Cuomo-De Blasio Feud Similar to Political Spats of Past
Mayor Bill de Blasio and Governor Andrew Cuomo have been sparring publicly over the last several weeks but the tense mayor-governor dynamic seems to be one example of history repeating itself. NY1's Zack Fink filed the following report.
Governor Andrew Cuomo set expectations high when the man he often describes as his close friend became the mayor of New York City a year and a half ago. But fault lines quickly surfaced, before fracturing this month.
Tensions between mayors and governors are nothing new of course. Rudy Giuliani began his relationship with George Pataki by crossing party lines and endorsing Pataki's 1994 opponent, Governor Mario Cuomo.
But it didn't begin there either. Even Mayor Ed Koch had his issues with Cuomo, a fellow Democrat.
"Mario often did not answer Koch's phone calls. He usually had someone else return the phone call. So, things were always tense," noted George Arzt, a politcal consultant.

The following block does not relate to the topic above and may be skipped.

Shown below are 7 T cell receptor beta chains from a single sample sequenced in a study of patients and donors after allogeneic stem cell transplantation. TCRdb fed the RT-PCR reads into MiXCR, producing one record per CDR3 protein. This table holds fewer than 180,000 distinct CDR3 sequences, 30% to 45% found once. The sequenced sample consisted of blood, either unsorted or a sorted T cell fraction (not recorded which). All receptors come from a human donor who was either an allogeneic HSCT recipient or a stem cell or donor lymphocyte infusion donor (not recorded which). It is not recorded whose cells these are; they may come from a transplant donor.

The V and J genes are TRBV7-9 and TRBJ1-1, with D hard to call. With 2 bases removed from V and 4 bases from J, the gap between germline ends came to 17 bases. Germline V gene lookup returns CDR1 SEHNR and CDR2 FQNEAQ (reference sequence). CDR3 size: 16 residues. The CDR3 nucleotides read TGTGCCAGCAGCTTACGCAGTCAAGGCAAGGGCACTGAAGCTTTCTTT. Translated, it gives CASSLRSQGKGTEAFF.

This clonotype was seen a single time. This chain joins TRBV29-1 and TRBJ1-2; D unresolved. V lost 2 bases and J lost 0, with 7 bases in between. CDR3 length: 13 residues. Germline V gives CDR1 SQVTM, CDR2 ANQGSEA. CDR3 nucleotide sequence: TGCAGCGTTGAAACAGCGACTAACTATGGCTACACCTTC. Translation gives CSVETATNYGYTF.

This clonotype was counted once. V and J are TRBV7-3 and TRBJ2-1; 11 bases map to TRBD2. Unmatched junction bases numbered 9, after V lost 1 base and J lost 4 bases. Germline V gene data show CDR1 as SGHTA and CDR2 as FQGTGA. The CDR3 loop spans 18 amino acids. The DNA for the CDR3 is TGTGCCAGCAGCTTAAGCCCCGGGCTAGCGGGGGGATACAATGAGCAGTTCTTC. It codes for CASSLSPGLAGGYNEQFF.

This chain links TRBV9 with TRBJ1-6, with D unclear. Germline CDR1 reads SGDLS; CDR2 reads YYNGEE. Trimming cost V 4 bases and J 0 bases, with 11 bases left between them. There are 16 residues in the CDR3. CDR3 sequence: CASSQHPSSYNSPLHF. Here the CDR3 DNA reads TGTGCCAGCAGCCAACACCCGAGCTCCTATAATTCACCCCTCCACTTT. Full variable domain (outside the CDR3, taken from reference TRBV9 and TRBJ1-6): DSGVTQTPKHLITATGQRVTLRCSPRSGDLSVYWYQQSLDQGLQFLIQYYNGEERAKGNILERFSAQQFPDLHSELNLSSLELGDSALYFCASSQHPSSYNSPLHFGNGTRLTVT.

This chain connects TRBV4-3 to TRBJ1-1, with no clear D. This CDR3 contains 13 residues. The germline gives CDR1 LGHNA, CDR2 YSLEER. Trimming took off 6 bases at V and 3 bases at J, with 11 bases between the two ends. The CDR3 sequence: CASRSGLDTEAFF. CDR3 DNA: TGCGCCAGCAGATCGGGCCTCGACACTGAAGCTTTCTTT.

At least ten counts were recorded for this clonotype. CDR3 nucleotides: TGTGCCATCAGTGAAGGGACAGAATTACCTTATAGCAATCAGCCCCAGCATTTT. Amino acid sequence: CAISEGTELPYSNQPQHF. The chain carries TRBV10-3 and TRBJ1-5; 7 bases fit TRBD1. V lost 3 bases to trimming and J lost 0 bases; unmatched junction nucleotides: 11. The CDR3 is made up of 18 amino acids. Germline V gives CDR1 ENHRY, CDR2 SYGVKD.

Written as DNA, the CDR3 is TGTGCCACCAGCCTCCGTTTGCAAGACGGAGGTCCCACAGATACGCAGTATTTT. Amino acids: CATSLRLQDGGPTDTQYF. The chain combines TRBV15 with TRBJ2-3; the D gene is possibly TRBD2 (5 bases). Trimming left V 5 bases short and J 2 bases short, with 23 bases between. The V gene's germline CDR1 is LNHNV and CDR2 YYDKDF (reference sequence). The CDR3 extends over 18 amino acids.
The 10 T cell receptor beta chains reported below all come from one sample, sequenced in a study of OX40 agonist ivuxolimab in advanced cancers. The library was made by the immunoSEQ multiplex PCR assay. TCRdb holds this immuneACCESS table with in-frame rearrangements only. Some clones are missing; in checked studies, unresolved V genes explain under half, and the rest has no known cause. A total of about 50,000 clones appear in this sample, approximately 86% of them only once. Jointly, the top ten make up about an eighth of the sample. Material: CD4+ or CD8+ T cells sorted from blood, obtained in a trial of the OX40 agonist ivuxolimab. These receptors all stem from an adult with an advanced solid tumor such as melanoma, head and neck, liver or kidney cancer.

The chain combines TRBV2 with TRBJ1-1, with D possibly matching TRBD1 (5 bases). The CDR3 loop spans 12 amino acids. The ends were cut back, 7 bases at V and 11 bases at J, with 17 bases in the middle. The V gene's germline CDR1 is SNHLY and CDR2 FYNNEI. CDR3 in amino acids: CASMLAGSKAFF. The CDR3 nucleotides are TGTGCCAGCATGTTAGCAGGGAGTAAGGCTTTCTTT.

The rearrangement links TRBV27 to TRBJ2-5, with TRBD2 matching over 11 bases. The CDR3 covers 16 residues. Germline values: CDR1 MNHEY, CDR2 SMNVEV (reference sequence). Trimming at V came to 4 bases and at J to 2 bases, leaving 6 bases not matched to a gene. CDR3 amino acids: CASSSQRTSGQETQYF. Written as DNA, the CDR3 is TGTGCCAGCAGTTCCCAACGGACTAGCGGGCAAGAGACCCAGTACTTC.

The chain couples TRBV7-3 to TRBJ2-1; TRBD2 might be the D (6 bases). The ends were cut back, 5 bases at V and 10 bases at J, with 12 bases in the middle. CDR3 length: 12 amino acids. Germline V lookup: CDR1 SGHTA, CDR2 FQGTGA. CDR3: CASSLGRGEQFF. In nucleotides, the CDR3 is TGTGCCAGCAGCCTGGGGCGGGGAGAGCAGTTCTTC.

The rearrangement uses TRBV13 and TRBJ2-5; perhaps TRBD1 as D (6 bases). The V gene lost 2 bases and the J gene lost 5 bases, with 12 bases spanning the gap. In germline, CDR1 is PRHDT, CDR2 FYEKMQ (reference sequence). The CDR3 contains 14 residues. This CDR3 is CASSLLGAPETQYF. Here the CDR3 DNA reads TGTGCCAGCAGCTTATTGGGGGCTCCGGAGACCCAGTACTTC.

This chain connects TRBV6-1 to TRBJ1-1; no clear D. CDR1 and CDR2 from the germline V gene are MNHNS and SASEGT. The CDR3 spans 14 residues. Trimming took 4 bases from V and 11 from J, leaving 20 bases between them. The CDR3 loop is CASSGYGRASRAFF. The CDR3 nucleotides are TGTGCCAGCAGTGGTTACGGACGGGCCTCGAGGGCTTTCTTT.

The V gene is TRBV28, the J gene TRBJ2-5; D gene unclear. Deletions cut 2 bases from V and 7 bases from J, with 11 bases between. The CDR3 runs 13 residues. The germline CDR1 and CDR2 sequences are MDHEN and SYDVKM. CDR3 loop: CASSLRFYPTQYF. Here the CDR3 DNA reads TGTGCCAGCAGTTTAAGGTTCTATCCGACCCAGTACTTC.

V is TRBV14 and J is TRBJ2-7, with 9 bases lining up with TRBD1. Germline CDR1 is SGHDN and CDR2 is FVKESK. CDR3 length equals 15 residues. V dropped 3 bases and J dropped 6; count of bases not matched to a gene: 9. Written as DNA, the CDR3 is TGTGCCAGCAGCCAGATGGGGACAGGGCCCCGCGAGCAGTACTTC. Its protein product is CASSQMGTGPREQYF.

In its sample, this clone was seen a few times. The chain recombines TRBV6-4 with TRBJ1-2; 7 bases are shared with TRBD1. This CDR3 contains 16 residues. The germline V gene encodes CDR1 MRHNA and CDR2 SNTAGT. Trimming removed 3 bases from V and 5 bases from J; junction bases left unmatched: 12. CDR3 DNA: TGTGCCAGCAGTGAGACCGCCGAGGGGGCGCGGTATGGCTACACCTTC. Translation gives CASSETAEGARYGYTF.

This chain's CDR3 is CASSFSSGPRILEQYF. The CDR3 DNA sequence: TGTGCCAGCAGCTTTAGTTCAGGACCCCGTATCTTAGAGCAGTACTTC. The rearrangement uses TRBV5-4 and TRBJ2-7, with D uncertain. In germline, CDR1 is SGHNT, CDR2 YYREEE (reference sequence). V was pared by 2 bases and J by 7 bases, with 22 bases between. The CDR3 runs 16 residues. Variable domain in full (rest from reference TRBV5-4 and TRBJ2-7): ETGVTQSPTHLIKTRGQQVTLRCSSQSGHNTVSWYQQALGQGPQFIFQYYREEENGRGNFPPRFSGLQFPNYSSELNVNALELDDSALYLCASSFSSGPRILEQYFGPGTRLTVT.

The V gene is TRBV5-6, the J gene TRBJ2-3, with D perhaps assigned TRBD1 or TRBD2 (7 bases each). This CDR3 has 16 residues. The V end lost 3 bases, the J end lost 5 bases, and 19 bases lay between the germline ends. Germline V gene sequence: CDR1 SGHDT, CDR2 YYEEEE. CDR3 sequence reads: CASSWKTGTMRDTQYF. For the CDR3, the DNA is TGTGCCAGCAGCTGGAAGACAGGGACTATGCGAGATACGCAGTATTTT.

And Mayor John Lindsay and Governor Nelson Rockefeller had a well-documented feud. The common thread is that all of these relationships involved Mayors and Governors of the same party, just like Cuomo and De Blasio.
"This tends to be less about partisan politics and than it has to do with hurt feelings, personal slights. Credit taking," said Randy Mastro, a former deputy mayor under the Giuliani administration.
But observers say the Cuomo-De Blasio war is a bit harsher.
"The tone today is much more outspoken. Much more brutal than it was with Lindsay and Rockefeller," Arzt said.
In the end, it could be the mayor who loses out.
"At the end of the day the inherit powers of the Governor of New York - he controls the purse strings, he controls the legislative process - many, many items that any mayor of New York City needs. And that is why this a particular problem for this mayor," said Tom Doherty, a former Pataki administration adviser.
"It's unclear at this point what the long-term damage will be, if any, from the mayor's broadside against the governor.
The governor's response which was two sentences and included wishing the mayor well on his vacation was described by people close to Cuomo as basically a shrug.